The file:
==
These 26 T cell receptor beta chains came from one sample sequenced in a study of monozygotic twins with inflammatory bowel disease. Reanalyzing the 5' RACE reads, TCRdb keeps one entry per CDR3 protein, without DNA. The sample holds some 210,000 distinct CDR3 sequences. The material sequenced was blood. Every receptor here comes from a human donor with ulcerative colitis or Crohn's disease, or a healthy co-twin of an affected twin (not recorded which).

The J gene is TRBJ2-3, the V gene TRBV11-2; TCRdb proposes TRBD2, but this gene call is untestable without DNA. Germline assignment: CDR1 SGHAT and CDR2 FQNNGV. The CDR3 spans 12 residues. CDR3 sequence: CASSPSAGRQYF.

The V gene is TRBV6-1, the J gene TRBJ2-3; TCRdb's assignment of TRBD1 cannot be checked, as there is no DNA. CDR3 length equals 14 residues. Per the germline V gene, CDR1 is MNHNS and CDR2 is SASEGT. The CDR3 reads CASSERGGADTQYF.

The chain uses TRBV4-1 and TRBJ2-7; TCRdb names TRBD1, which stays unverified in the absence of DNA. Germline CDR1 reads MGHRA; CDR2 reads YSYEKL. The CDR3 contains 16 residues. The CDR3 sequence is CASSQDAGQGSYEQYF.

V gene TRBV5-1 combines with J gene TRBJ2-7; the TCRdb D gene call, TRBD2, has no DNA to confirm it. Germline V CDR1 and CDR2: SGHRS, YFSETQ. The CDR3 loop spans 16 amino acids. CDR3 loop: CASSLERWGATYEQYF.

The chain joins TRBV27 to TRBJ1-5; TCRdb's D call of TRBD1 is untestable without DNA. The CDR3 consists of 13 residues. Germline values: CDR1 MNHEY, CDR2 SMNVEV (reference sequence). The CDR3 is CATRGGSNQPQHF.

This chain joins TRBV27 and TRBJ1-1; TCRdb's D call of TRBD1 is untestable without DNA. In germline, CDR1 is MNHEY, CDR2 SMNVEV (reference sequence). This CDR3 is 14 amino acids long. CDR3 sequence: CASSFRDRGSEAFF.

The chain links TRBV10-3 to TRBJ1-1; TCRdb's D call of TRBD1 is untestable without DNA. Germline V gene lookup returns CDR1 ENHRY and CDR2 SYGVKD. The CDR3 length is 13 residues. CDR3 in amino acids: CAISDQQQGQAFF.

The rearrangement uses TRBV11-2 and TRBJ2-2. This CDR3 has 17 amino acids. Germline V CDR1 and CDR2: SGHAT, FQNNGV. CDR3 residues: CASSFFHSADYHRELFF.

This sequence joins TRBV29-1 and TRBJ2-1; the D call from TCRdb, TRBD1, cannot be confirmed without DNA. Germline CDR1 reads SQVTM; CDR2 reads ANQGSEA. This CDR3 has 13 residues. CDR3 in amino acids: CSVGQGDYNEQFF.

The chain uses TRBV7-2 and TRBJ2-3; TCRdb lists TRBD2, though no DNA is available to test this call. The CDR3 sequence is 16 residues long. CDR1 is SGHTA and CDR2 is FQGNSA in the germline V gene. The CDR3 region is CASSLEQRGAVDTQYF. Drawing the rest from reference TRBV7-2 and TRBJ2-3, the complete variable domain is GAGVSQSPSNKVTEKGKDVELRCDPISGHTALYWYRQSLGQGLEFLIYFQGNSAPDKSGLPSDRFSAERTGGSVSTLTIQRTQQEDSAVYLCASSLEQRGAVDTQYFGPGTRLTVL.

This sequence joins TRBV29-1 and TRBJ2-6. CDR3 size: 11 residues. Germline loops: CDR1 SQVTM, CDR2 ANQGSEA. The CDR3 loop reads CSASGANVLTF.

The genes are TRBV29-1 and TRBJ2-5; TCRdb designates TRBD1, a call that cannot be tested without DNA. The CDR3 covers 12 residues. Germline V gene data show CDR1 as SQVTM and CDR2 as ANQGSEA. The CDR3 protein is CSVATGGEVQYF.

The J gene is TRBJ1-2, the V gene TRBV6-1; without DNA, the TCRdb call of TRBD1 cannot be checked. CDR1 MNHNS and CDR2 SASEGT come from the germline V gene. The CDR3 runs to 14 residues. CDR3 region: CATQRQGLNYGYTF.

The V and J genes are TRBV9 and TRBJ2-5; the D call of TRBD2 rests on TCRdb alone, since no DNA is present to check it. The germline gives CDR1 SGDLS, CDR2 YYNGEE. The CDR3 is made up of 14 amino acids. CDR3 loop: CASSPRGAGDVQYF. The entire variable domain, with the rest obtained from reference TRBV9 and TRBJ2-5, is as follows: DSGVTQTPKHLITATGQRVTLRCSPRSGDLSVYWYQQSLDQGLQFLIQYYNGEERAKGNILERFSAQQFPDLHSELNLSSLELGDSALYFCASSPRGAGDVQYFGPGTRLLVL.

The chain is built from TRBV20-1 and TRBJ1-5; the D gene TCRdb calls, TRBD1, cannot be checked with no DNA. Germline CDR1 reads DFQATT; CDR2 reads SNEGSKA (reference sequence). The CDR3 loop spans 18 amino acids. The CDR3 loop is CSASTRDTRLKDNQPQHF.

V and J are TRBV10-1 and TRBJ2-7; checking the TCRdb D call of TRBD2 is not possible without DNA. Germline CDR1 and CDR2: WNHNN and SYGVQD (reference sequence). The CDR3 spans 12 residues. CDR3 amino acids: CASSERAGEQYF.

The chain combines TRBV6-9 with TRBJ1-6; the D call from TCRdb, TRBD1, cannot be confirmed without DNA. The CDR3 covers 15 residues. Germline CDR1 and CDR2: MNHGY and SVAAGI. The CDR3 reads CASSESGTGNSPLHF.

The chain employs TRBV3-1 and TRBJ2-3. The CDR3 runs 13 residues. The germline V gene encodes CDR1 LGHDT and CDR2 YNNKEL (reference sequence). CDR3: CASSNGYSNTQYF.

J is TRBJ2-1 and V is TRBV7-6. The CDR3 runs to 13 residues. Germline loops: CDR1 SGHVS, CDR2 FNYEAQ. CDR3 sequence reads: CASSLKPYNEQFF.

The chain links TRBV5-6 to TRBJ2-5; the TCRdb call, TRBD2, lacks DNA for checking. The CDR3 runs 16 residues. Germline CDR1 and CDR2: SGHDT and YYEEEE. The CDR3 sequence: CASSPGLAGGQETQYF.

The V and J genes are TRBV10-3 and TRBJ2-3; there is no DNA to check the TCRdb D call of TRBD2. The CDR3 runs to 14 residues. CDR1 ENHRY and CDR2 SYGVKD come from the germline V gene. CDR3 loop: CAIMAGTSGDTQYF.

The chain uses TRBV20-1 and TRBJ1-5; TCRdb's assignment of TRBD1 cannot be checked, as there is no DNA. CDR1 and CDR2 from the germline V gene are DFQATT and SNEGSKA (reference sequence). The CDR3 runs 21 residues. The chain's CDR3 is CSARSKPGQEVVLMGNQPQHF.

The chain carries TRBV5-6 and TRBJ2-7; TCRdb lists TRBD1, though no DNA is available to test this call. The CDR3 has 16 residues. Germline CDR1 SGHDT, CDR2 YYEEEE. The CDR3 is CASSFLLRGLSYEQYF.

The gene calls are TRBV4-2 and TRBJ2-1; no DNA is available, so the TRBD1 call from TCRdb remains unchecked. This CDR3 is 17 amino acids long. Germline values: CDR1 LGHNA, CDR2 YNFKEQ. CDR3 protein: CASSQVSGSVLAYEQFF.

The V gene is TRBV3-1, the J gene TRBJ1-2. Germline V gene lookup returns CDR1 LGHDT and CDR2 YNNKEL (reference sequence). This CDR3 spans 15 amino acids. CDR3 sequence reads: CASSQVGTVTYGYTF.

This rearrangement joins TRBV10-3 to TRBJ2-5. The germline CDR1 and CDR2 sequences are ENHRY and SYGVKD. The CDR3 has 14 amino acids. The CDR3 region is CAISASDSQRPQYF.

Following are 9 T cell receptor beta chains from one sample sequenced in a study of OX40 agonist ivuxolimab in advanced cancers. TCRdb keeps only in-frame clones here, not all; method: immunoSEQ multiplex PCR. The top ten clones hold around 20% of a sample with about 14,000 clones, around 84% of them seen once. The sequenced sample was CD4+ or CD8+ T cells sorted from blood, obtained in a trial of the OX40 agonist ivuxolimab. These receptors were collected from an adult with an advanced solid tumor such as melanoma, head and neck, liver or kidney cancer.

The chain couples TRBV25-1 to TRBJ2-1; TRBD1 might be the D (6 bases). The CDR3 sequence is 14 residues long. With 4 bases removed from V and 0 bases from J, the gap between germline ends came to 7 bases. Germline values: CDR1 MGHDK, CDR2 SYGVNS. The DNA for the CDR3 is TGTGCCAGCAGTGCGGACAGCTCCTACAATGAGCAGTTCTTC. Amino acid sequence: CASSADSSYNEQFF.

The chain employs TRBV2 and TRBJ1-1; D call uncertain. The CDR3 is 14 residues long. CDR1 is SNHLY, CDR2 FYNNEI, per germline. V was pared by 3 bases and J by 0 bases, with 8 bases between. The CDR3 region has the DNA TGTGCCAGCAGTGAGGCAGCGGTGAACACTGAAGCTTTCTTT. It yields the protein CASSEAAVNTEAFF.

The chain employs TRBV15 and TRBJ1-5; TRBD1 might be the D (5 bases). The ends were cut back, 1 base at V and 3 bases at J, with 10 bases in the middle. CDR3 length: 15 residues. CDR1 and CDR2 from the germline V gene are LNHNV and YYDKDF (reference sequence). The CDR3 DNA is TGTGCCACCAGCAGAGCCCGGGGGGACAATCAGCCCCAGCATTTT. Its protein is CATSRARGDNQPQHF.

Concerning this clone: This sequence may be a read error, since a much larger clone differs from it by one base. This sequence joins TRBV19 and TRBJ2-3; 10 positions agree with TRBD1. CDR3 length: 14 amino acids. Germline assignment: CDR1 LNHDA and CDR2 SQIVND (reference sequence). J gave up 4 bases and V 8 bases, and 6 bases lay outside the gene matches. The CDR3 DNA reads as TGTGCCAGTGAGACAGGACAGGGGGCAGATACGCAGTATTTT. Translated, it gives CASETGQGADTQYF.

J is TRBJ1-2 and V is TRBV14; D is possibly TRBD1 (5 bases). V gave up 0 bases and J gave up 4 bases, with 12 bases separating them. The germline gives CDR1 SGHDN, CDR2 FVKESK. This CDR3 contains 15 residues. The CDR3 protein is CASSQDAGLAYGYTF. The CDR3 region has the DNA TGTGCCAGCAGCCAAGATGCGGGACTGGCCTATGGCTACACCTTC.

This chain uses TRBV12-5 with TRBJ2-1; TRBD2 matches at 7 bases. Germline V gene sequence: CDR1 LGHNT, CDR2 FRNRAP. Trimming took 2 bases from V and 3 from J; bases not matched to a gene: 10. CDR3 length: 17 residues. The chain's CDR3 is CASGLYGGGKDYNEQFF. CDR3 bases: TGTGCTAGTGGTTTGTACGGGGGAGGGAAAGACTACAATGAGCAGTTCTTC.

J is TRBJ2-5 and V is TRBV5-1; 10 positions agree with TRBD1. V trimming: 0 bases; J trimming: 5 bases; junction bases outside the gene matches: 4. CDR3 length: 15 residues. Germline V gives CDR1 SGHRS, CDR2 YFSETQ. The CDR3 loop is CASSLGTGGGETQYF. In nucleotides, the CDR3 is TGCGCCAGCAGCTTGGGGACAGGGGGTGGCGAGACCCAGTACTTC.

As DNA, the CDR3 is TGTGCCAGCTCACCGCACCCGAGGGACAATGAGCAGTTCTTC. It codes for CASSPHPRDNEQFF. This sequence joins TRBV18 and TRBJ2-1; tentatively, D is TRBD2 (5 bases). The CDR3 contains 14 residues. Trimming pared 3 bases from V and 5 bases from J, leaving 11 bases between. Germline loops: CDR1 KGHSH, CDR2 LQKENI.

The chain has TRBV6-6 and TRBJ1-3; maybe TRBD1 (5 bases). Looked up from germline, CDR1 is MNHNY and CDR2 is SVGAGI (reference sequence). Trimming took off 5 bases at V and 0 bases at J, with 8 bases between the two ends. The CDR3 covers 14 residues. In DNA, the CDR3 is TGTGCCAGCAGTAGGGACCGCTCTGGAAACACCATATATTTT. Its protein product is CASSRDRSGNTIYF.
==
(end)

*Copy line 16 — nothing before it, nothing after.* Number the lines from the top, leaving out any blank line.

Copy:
The chain is built from TRBV20-1 and TRBJ1-5; the D gene TCRdb calls, TRBD1, cannot be checked with no DNA. Germline CDR1 reads DFQATT; CDR2 reads SNEGSKA (reference sequence). The CDR3 loop spans 18 amino acids. The CDR3 loop is CSASTRDTRLKDNQPQHF.